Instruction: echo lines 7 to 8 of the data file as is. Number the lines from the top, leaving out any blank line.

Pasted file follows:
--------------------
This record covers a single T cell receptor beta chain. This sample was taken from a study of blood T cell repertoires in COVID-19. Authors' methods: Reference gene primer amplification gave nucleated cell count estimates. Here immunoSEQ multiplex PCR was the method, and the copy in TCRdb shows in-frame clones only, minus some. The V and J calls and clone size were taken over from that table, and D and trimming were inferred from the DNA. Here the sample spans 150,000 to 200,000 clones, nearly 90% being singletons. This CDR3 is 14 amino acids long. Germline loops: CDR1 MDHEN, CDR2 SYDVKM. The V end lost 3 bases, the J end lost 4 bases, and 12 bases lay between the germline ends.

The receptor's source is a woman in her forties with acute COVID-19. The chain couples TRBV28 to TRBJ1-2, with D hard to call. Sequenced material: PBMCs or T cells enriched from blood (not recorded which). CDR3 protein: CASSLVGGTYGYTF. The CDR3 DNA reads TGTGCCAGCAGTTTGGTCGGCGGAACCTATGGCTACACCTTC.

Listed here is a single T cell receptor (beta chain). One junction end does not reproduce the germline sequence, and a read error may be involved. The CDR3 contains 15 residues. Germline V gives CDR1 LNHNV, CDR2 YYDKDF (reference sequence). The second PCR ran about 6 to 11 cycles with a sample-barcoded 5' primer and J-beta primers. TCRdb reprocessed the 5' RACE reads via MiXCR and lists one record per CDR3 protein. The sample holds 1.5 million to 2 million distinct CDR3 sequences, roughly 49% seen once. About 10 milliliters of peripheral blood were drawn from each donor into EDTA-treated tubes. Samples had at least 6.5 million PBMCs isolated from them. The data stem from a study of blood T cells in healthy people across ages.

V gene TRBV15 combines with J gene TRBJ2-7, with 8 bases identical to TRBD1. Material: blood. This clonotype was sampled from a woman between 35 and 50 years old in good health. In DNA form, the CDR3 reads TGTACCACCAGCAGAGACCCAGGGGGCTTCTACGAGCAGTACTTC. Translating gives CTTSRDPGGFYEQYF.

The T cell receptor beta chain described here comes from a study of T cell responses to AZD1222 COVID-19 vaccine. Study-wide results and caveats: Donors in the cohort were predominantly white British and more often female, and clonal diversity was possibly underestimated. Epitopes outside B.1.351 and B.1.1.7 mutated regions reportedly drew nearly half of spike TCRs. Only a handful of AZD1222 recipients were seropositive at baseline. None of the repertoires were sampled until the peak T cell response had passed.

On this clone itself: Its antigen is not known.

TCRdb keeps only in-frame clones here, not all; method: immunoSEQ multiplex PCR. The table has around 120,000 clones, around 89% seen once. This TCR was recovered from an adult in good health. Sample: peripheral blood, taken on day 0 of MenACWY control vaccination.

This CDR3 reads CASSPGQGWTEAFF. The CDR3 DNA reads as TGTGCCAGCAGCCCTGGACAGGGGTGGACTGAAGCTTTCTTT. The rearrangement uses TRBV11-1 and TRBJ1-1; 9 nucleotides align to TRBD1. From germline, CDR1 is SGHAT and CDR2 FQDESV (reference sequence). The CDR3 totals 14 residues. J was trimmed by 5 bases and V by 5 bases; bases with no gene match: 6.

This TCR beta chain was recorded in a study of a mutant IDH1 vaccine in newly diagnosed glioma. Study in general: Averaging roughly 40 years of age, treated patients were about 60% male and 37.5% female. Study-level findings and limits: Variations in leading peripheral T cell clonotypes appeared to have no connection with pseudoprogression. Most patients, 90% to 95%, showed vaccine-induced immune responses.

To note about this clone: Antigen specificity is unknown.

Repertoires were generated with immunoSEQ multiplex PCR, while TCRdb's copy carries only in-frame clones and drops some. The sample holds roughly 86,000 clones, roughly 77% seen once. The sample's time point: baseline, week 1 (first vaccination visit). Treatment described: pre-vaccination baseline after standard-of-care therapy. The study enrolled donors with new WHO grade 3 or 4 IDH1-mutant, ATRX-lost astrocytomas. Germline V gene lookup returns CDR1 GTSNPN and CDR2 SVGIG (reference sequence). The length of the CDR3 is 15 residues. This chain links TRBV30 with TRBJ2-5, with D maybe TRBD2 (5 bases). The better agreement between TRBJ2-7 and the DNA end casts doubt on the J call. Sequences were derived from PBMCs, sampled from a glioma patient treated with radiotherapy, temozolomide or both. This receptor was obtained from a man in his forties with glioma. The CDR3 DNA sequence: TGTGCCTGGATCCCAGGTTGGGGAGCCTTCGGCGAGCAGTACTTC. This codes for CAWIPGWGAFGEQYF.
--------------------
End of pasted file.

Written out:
TCRdb keeps only in-frame clones here, not all; method: immunoSEQ multiplex PCR. The table has around 120,000 clones, around 89% seen once. This TCR was recovered from an adult in good health. Sample: peripheral blood, taken on day 0 of MenACWY control vaccination.

This CDR3 reads CASSPGQGWTEAFF. The CDR3 DNA reads as TGTGCCAGCAGCCCTGGACAGGGGTGGACTGAAGCTTTCTTT. The rearrangement uses TRBV11-1 and TRBJ1-1; 9 nucleotides align to TRBD1. From germline, CDR1 is SGHAT and CDR2 FQDESV (reference sequence). The CDR3 totals 14 residues. J was trimmed by 5 bases and V by 5 bases; bases with no gene match: 6.